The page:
The following is shared via Birdlife International:
Invasive species were the most important driver of bird extinctions since 1500, being implicated in almost half of cases. Predation by introduced rats and cats and disease caused by introduced pathogens have been the most important impacts.
•Humans have been transporting animals and plants from one part of the world to another for thousands of years, sometimes deliberately as in the case of livestock, and companion animals such as cats and dogs and sometimes accidentally (for example rats escaping from boats). Often introduced species fail to establish themselves in the wild in new locations. However, a proportion thrives and spread. Such ‘invasive alien species’ may have catastrophic impacts on local fauna and flora. Invasive species can affect native ones by eating them, competing with them, hybridising with them, disrupting or destroying their habitat or, in the case of pathogens or parasites, by sickening or killing them. Over the last five hundred years, invasive alien species have been partly or wholly responsible for the extinction of at least 65 bird species, making this the most common contributory factor in recent losses to the world’s avifauna.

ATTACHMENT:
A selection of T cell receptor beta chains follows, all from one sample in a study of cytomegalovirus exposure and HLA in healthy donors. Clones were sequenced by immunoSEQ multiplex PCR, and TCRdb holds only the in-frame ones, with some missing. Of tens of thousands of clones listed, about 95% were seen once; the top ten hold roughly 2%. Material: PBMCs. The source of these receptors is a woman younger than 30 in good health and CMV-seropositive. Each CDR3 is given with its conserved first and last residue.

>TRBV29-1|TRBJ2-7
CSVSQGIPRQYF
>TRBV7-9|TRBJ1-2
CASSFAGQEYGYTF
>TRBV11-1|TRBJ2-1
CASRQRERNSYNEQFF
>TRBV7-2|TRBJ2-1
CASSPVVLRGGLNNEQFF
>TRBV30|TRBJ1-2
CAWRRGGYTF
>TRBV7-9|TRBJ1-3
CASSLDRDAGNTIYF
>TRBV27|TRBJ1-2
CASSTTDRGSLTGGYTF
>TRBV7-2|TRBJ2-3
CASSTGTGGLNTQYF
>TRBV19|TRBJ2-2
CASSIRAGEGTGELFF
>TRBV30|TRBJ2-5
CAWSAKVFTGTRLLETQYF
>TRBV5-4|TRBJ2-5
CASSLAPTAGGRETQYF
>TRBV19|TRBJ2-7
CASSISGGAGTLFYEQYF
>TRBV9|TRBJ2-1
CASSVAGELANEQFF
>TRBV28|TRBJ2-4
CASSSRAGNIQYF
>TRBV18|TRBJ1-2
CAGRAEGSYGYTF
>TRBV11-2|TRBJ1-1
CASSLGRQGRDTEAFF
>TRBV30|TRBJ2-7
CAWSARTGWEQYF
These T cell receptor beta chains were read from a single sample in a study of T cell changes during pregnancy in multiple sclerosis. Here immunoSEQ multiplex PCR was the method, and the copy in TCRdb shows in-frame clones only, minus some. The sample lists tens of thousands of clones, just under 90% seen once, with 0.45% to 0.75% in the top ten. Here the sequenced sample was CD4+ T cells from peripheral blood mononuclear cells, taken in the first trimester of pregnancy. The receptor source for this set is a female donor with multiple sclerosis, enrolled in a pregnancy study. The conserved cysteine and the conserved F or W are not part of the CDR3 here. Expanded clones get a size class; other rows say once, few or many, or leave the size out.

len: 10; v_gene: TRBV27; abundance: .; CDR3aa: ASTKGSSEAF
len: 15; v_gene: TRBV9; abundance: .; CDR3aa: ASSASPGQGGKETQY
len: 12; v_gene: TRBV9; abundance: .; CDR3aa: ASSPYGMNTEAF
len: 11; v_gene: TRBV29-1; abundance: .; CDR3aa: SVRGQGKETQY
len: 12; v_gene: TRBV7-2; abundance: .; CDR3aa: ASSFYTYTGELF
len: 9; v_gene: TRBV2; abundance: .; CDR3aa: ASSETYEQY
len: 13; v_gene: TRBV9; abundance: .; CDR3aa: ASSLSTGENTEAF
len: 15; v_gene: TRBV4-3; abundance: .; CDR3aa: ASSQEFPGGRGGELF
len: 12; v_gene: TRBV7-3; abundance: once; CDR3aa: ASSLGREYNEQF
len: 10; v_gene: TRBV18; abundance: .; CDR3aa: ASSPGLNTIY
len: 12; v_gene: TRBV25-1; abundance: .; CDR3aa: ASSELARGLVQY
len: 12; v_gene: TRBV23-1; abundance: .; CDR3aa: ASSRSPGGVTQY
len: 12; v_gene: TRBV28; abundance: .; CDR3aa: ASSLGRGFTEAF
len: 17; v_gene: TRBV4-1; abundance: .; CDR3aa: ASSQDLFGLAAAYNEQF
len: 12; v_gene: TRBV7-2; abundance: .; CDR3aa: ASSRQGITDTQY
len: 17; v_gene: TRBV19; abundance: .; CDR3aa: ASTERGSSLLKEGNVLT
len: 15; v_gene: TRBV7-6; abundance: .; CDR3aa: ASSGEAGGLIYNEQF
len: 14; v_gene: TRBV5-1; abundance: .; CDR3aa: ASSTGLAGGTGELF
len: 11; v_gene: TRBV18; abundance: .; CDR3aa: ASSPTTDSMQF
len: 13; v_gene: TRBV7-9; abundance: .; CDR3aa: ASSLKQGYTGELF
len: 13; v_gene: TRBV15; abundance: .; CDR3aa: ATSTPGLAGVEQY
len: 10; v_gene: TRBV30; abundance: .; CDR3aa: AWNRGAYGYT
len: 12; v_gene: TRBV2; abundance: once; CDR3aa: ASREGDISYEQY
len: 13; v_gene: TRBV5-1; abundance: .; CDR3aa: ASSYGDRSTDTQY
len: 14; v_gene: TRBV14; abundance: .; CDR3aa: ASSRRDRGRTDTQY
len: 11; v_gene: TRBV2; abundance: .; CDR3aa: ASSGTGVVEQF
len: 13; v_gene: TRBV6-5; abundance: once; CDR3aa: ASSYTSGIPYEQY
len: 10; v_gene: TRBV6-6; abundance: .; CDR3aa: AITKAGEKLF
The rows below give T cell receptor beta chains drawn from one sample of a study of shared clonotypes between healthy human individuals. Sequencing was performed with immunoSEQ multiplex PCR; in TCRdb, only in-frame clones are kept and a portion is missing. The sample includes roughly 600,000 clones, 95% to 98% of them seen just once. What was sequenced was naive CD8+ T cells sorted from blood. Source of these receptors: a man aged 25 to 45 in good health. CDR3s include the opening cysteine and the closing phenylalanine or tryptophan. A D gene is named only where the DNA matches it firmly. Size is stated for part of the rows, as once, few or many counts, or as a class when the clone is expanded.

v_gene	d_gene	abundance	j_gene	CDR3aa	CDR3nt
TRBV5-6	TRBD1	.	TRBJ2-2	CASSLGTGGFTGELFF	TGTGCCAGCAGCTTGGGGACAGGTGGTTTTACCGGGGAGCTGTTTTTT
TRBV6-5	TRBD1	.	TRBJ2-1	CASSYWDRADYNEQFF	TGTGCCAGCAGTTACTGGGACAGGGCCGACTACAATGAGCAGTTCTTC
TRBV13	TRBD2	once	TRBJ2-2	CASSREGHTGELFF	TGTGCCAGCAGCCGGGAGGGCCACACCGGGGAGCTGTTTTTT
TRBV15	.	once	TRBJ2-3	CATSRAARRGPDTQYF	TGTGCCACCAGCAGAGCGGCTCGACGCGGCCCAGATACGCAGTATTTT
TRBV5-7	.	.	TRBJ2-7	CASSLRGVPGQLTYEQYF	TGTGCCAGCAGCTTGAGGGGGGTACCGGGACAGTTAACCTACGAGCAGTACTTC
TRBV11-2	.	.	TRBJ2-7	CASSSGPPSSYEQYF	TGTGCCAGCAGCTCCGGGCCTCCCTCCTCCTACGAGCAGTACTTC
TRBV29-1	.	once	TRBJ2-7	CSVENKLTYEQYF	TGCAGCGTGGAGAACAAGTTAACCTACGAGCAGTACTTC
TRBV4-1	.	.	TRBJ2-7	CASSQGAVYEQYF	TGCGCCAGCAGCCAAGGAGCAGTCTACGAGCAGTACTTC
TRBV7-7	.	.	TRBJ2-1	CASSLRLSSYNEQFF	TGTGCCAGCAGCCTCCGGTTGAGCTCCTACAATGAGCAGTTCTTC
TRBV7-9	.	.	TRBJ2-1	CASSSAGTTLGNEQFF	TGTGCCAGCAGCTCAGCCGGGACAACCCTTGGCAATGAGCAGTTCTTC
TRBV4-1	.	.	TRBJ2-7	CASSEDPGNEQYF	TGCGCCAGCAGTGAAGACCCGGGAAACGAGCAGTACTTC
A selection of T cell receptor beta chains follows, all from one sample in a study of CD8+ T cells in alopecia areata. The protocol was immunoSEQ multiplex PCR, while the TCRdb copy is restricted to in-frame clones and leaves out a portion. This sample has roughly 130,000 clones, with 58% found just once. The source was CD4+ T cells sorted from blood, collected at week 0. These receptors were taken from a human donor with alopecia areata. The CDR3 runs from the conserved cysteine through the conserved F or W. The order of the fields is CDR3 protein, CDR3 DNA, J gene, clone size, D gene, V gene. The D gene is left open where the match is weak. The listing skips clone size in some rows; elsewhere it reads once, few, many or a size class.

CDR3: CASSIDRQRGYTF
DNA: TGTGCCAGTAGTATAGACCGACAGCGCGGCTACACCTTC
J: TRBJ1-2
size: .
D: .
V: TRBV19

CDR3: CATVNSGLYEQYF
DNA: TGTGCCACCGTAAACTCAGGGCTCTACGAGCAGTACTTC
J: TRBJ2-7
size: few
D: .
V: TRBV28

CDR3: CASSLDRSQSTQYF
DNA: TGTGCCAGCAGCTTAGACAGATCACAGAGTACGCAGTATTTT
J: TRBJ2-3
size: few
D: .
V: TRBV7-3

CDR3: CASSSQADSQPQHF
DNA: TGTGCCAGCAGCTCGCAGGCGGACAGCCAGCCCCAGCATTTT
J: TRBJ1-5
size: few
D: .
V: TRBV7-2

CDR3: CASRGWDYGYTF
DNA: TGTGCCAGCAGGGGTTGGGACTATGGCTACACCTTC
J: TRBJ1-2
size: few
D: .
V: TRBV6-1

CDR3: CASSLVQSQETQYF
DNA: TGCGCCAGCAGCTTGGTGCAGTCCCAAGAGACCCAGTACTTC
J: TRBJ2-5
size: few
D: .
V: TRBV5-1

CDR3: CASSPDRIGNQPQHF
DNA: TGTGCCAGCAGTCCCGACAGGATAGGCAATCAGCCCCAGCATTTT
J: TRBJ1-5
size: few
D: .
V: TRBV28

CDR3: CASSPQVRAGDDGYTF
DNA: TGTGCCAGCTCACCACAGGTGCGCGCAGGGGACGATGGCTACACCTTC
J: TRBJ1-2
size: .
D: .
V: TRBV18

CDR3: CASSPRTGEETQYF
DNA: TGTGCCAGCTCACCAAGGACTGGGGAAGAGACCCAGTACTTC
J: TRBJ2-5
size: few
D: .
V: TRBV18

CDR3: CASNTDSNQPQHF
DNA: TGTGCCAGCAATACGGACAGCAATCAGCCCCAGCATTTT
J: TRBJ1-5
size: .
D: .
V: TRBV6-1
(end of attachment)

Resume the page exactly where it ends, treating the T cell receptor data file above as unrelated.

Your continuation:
Picture by David Mudge.